The wedding was short once it started. Natalie Cole sang “Unforgettable.”

The reception was in the financial district, at a hotel near the site of the former World Trade Center. Once again, through a metal detector and then, you’re in. And once you’re in, you are there with everyone else who is also in, so everybody thinks everyone else is Somebody. By virtue of invitation, I was suddenly Somebody.

Ellen sat moodily at the table. Her mother Ellie, then a spry 82 years old, leaned into me. “It’s been a such a long time since I’ve had a young man on my arm. Would you escort me around?” Ellie grabbed a hold of my arm and off we went.

To Lauren Bacall: “Betty, you left your bag at my apartment after bridge the other night. I’ll have it sent back to you.”

To Carol Channing: “Carol, this is my friend, Thomas. From St. Louis.”

Carol Channing, to me, without a beat: “I just sang with the San Francisco Gay Men’s Chorus, deeear,” squeezing out the last word as both an identity and a term of endearment.

To Rosie O’Donnell, who had just adopted: “How’s the baby, Rosie?” I shook Rosie’s hand and said hello. She said, “You look like Kevin Spacey.”

To Anthony Hopkins: “Tony. You look good. Watching those sweets?”

To Buzz Aldrin: “Buzz, this is my good friend, Thomas. From St. Louis.”

Me, to Buzz Aldrin, dry-throated and star struck, “You…you…walked on the moon.” (This, of course, before I became convinced that we did no such thing – but that is not what this column is about).

On we went, around the room, meeting a constellation of stars. Robert Wagner, Mickey Rooney, Joy Behar – with whom I ended up dancing because her partner didn’t want to dance. So, for several songs, I was Dancing With Joy.

Finally, we caught up with the bride. Ellie was beaming with pride at the sight of her friend, now on her third costume change of the night. “Liza Gest, I’d like to introduce you to Thomas Long. He came all the way from St. Louis. He is here with Ellen tonight.” Liza, a beautiful bride, looked at me deeply and smiled knowingly. With complete and genuine charm, she responded, “I’m so sorry.”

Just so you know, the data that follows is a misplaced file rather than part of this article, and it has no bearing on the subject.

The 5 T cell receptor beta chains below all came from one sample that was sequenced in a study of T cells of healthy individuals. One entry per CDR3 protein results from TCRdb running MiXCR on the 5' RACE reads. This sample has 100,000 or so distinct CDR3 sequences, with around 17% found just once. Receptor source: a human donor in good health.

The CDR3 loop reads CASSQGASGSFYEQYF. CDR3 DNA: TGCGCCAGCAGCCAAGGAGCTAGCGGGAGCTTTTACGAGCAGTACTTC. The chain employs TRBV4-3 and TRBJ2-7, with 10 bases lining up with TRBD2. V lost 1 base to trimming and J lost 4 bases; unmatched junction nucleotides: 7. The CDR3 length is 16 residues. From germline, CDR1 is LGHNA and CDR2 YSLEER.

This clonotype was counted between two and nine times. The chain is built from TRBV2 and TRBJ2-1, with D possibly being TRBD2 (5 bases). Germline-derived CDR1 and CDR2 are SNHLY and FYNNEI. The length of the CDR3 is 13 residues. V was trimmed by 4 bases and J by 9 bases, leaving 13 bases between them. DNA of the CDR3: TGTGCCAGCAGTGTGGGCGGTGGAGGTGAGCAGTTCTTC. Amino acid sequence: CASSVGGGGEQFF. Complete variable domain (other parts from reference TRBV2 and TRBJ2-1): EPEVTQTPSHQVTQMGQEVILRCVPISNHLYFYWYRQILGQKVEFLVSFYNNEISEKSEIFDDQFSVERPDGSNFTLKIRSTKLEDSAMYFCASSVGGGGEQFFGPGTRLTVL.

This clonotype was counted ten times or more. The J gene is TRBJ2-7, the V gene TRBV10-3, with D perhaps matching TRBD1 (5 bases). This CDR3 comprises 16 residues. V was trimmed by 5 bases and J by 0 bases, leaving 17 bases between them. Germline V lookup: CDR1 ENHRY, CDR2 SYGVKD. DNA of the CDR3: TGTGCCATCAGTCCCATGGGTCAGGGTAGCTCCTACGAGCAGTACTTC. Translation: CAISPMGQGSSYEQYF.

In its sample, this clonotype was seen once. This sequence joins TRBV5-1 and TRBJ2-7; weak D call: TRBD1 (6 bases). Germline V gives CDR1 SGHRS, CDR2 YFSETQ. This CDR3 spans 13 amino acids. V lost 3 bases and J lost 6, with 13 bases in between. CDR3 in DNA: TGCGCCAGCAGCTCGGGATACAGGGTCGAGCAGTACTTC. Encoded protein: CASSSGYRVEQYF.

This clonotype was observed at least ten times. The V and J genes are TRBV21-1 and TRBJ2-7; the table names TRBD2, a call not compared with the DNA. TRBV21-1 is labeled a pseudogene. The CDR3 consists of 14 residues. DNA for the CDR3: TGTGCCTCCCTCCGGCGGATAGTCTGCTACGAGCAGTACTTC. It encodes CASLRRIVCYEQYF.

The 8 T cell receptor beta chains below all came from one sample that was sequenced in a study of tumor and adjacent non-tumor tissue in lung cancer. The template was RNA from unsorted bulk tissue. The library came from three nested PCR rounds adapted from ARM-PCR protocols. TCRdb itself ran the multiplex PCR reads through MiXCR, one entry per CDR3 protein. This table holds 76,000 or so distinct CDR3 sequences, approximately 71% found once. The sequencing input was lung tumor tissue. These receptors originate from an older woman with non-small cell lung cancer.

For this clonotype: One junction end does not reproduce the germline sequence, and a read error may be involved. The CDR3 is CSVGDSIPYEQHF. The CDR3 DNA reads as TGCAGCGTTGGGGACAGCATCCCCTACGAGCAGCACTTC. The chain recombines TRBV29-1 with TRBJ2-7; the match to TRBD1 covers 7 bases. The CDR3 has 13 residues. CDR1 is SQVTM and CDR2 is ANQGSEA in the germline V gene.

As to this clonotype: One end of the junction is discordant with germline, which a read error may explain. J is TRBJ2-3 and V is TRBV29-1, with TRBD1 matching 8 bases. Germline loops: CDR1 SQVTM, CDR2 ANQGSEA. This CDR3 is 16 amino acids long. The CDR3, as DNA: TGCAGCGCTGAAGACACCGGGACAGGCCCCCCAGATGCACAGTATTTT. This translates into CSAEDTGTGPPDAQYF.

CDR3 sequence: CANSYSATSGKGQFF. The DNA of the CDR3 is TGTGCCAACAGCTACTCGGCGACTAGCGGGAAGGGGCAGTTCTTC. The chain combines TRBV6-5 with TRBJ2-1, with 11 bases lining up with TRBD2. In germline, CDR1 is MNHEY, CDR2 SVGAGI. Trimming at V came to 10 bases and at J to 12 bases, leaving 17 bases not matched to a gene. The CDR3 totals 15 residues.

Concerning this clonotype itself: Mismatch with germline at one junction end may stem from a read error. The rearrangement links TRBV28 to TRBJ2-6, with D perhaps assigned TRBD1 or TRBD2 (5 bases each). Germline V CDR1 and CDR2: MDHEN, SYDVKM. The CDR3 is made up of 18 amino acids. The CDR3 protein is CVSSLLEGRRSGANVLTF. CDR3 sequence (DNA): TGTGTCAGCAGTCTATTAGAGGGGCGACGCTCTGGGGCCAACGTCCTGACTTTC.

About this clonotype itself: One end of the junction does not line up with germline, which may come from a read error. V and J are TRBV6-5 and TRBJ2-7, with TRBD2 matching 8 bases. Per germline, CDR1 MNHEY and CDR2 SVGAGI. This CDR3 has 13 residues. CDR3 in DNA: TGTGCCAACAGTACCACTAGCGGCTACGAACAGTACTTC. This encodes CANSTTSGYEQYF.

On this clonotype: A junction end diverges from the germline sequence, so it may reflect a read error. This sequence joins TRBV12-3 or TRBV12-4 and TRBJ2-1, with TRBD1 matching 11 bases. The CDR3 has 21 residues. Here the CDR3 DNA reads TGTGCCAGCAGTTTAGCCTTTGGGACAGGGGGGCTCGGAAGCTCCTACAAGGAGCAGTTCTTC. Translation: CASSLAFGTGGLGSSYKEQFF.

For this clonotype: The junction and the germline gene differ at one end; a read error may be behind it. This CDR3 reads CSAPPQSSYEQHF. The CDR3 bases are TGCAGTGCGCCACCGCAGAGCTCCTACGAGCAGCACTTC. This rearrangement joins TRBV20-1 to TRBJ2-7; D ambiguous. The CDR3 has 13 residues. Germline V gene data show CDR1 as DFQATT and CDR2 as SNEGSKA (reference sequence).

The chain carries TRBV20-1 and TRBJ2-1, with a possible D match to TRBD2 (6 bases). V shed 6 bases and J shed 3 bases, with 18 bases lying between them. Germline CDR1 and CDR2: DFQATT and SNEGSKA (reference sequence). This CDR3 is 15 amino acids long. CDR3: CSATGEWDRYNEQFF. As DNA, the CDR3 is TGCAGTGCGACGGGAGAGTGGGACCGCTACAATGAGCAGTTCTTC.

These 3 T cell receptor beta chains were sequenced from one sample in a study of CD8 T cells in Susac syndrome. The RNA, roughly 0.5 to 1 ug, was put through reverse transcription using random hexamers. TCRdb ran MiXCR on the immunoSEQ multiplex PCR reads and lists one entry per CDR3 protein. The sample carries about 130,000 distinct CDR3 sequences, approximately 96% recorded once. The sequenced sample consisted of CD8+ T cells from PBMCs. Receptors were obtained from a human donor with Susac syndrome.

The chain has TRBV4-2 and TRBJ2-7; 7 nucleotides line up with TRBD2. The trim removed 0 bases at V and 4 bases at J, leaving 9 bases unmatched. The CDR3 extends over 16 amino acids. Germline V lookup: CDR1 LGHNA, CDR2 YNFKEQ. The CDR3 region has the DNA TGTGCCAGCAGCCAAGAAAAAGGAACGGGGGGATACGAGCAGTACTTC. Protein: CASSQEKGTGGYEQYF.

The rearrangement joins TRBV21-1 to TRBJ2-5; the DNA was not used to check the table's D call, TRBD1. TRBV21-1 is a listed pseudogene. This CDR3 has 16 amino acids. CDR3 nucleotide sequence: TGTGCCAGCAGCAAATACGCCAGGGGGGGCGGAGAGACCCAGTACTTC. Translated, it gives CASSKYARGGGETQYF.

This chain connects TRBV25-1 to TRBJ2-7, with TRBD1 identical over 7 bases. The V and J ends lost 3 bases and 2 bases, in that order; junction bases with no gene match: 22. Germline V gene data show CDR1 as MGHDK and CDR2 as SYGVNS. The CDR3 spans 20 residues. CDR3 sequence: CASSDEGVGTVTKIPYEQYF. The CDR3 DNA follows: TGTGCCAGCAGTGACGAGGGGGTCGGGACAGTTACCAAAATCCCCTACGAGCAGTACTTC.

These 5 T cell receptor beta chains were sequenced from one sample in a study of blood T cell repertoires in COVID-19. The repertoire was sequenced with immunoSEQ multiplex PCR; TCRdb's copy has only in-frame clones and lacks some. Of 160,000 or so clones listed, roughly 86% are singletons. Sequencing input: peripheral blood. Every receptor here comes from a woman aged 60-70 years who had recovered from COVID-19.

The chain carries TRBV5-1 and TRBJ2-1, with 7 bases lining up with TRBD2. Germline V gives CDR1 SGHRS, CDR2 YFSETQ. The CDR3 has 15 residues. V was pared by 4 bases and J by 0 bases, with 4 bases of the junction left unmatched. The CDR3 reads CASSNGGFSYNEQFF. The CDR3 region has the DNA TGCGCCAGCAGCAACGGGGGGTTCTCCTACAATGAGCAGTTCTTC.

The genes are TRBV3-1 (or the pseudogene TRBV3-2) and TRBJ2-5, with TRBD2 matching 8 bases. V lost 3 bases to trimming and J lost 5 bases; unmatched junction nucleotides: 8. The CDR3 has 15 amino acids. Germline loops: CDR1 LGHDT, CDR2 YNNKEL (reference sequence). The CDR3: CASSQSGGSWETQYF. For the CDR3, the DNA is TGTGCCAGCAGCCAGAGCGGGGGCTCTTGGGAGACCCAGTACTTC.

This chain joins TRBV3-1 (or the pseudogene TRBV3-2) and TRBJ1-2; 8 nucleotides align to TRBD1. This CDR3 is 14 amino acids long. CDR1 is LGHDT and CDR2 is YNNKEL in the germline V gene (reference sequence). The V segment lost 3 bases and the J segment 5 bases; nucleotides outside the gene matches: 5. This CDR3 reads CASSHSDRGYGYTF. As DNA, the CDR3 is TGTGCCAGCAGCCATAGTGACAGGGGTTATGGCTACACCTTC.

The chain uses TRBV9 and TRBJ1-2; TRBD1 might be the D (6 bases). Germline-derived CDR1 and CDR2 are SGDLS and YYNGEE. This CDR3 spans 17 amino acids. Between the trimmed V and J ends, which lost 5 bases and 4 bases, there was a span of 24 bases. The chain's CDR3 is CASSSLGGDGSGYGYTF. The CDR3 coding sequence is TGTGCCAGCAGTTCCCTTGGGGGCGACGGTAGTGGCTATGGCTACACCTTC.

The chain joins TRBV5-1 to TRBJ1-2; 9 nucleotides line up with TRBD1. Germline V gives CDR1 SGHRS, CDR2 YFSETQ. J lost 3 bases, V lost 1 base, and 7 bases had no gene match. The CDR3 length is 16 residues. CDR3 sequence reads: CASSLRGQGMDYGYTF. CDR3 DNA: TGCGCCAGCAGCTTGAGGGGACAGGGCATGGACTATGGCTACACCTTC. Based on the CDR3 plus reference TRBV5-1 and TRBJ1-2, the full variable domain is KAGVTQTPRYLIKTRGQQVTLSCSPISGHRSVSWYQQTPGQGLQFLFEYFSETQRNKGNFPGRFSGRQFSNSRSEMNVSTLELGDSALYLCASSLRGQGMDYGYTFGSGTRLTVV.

The highlight of the evening came when Sam Harris (the winner of the original Star Search) was invited to sing. Sam, since winning that show, has performed on Broadway and recorded some of his own music, but has also been a vocal coach for many of the top talents in Broadway and musical theatre. He sang “Bridge Over Troubled Water” and everyone, every single person, stopped what they were doing to listen. Every conversation halted, every snack was stopped halfway to mouths, everyone stopped walking around. For about three minutes, I wasn’t the only one star-struck.

Finally, we wandered back over to our table. Ellen was still there, deep in a funk at having to be there, and ready to go. Ellie sat down at the table, and patted my hand. She slipped me a card. “Dear, this is my private number. Call me next time you are in town.” She pulled me close to her, and in a hoarse whisper, she added: “Ellen doesn’t have this number.” Then, she leaned back and smiled knowingly, eyes twinkling like all the stars that surrounded us.